The NY Times continues its coverage of the revolt (my hyperbole, not theirs - alliteration is all!) against Rumsfeld.
At one time, as exemplified by the dispute over the Crusader, grumbling from the Pentagon could be dismissed as the Old Guard defending the Old Army against Rumsfeld's attempts to transform it away from a heavy force meant to fight the Soviet Army in Central Europe and towards a smaller, lighter, more nimble force.
However - these latest generals served in Iraq and are directing their criticism towards the effort in Iraq.
Gregory Djerejian, not a long-time fan of Rumsfeld, has more.
In the media watch department, we are groaning over this:
Mr. Rumsfeld's critics often point to his treatment of Gen. Eric Shinseki, then the Army chief of staff, who told Congress a month before the 2003 invasion of Iraq that occupying the country could require "several hundred thousand troops," rather than the smaller force that was later provided. General Shinseki's estimate was publicly dismissed by Pentagon officials.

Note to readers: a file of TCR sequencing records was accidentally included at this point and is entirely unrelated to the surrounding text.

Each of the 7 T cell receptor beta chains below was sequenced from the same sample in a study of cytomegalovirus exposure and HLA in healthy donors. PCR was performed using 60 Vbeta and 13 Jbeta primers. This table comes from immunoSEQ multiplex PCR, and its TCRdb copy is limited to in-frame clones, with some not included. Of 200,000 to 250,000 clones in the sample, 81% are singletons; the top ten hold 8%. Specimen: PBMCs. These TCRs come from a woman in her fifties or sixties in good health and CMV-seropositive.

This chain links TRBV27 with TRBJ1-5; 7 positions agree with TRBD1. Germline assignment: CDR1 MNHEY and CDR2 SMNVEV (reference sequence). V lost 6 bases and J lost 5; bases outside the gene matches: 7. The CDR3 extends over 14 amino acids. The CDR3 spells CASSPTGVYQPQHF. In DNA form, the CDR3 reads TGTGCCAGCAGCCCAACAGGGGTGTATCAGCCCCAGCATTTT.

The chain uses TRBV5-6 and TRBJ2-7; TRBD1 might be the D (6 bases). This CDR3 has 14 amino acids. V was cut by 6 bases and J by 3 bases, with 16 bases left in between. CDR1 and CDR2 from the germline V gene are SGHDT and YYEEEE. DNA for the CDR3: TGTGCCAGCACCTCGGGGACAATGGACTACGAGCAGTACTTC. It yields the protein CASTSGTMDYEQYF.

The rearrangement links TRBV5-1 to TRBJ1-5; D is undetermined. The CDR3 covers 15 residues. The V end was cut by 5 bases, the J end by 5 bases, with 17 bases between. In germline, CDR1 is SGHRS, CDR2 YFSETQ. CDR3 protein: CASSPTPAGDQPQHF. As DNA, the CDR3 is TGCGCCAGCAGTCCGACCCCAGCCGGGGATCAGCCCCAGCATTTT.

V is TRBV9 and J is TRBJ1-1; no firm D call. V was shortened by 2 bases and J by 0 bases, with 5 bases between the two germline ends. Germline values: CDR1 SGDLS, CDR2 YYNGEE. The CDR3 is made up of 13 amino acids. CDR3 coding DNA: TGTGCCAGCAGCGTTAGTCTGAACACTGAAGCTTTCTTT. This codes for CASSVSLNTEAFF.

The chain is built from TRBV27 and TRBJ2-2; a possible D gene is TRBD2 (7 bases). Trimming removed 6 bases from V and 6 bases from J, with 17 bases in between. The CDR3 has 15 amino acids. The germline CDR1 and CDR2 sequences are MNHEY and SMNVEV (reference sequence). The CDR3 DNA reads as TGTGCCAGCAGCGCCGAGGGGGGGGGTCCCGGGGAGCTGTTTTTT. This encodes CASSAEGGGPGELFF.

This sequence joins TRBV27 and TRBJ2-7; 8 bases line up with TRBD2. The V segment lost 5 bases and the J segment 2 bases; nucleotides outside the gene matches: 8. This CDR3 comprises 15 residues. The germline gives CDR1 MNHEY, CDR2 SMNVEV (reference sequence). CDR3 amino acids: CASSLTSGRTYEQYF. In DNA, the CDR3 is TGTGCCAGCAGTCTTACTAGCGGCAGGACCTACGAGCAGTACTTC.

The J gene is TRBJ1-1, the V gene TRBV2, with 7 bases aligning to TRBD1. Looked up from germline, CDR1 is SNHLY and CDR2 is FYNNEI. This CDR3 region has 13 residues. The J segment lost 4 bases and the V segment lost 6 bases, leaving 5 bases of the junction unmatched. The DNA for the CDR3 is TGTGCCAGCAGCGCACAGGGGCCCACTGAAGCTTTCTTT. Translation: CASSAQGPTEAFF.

Yes, the critics often point to that - can't fault the Times for literal accuracy, although we wonder whether they should recycle fantasy like this. Prior to that Congressional testimony Rumsfeld had neutered Shinseki by announcing his replacement 15 months prior to Shinseki's scheduled retirement in June 2003. They had a variety of disputes, as noted in the WaPo link, or more here.
MORE: The "Crusader"? What PR visionary picked that name? Obviously that name wouldn't bother the Soviets, but what if we used it in, oh, let's say Iraq?